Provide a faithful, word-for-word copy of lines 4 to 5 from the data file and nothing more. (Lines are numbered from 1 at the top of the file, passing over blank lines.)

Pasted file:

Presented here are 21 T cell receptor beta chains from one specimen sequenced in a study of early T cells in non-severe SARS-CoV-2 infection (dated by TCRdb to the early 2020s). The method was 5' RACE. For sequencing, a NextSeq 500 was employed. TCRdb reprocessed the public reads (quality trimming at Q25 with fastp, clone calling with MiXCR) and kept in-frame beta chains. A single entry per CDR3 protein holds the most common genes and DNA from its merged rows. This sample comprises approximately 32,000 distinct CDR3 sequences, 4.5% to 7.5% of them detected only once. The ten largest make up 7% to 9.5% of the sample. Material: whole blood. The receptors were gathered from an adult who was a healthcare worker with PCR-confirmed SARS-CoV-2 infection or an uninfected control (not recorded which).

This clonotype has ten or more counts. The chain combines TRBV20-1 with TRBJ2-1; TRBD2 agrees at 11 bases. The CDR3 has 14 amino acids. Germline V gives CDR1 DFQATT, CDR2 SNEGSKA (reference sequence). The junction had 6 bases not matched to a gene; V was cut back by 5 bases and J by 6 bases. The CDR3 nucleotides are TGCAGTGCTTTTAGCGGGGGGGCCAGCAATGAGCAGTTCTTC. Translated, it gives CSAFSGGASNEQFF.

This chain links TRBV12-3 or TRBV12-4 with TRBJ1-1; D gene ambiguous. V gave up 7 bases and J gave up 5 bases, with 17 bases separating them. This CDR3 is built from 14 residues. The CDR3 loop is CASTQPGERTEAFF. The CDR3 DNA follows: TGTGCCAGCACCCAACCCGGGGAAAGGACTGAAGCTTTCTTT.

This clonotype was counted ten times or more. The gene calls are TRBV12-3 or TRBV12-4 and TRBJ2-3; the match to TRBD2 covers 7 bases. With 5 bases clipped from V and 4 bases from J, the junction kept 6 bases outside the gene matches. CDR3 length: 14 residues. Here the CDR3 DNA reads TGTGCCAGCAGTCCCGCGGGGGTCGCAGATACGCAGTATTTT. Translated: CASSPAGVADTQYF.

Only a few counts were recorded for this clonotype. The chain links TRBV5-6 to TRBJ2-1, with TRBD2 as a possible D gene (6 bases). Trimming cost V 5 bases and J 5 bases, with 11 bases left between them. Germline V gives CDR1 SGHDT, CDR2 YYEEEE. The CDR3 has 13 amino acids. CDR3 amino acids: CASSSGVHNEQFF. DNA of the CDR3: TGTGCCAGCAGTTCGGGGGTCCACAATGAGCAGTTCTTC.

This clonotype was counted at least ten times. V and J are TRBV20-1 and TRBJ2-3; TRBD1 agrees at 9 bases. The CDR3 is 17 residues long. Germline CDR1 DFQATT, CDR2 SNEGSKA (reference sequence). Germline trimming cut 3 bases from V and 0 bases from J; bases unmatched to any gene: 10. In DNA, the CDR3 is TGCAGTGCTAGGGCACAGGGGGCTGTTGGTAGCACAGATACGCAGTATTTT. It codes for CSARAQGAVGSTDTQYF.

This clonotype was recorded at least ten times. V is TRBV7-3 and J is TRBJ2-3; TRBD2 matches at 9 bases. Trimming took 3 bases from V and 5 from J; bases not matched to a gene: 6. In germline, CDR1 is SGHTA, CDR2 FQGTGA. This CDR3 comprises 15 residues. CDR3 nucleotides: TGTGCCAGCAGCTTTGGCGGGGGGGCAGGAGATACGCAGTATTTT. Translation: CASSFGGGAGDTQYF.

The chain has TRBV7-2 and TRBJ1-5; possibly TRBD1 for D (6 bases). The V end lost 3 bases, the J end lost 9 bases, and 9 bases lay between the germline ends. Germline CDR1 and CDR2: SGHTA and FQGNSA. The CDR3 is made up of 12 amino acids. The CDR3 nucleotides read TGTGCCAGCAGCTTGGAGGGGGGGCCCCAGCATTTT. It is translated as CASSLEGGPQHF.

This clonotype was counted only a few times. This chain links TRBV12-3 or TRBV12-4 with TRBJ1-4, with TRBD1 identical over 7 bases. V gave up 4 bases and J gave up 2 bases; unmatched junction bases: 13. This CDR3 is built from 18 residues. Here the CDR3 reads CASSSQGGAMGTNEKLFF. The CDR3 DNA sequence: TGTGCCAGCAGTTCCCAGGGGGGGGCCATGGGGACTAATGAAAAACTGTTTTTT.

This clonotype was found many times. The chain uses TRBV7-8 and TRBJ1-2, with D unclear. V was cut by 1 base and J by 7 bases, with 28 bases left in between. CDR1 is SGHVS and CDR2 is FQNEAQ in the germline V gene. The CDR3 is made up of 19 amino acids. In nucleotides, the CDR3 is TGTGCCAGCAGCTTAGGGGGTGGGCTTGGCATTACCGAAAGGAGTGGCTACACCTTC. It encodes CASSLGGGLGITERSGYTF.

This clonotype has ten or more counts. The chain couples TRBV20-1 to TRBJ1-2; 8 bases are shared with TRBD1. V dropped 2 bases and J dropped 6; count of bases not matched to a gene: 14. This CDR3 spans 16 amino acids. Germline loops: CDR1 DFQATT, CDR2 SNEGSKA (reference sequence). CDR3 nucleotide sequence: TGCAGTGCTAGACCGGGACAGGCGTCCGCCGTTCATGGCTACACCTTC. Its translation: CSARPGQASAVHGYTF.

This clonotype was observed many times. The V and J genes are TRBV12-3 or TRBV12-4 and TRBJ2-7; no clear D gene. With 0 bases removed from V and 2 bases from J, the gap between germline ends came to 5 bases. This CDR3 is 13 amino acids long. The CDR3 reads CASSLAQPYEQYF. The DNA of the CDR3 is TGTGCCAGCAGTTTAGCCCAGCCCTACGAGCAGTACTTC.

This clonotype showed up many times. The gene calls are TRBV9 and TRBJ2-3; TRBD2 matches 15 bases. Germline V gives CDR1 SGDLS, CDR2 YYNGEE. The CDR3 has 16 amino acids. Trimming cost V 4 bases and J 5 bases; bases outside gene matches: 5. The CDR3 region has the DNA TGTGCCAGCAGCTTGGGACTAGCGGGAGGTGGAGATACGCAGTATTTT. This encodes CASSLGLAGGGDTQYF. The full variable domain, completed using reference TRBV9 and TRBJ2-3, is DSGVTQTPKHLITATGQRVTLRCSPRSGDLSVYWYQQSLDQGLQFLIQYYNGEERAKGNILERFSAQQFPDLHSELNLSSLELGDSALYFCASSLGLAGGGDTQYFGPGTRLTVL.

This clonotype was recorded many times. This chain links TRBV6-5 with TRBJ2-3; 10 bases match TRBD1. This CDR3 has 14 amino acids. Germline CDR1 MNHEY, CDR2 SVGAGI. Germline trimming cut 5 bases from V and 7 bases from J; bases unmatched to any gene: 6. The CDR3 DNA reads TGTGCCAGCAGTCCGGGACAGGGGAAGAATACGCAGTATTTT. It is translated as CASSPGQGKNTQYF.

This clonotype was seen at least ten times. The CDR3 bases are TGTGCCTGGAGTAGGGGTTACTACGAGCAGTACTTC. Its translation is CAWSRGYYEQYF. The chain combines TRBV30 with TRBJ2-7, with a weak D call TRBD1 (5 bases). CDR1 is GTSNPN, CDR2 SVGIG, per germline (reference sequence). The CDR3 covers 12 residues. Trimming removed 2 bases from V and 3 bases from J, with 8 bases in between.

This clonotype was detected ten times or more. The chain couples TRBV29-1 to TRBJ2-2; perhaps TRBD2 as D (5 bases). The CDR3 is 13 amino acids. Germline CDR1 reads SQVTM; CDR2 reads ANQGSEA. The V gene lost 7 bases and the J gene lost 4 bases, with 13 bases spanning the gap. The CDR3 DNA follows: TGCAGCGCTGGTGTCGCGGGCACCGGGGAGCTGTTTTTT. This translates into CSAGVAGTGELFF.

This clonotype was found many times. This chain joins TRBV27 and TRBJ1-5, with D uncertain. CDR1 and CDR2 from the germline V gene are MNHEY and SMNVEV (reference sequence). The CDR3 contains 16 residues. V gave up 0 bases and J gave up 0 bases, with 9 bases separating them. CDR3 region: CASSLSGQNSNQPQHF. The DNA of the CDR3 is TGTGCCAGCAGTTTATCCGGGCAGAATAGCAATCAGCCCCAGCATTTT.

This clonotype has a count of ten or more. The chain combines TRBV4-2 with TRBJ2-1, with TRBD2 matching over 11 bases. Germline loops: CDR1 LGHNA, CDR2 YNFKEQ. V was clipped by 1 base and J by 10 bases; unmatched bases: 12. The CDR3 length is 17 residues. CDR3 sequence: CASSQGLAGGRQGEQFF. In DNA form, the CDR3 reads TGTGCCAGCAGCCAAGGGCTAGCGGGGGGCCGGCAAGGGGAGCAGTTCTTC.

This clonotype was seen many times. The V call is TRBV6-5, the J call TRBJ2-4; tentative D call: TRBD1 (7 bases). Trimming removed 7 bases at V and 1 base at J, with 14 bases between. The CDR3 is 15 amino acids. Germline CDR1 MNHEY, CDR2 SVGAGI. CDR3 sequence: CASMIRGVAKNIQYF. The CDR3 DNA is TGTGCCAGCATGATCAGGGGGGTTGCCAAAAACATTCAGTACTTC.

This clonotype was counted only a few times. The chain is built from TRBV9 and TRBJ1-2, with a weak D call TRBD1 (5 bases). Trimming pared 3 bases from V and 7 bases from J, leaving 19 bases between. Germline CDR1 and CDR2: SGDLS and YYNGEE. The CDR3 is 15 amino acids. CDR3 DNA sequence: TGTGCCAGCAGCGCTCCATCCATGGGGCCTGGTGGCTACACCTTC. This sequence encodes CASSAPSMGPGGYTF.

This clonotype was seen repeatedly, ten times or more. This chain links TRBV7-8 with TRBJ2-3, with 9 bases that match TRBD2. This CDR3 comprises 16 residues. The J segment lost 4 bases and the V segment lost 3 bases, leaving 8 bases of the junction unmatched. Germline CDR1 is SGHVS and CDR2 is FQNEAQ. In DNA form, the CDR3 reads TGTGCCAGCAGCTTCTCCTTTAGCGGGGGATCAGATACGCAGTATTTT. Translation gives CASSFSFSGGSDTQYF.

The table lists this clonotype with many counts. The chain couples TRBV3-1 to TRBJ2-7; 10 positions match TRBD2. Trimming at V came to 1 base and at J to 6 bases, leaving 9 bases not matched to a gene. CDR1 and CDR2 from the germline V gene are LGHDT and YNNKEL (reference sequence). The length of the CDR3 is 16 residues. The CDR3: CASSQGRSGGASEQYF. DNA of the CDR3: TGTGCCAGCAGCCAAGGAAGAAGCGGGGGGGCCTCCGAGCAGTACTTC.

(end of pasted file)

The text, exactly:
This clonotype was counted ten times or more. The gene calls are TRBV12-3 or TRBV12-4 and TRBJ2-3; the match to TRBD2 covers 7 bases. With 5 bases clipped from V and 4 bases from J, the junction kept 6 bases outside the gene matches. CDR3 length: 14 residues. Here the CDR3 DNA reads TGTGCCAGCAGTCCCGCGGGGGTCGCAGATACGCAGTATTTT. Translated: CASSPAGVADTQYF.

Only a few counts were recorded for this clonotype. The chain links TRBV5-6 to TRBJ2-1, with TRBD2 as a possible D gene (6 bases). Trimming cost V 5 bases and J 5 bases, with 11 bases left between them. Germline V gives CDR1 SGHDT, CDR2 YYEEEE. The CDR3 has 13 amino acids. CDR3 amino acids: CASSSGVHNEQFF. DNA of the CDR3: TGTGCCAGCAGTTCGGGGGTCCACAATGAGCAGTTCTTC.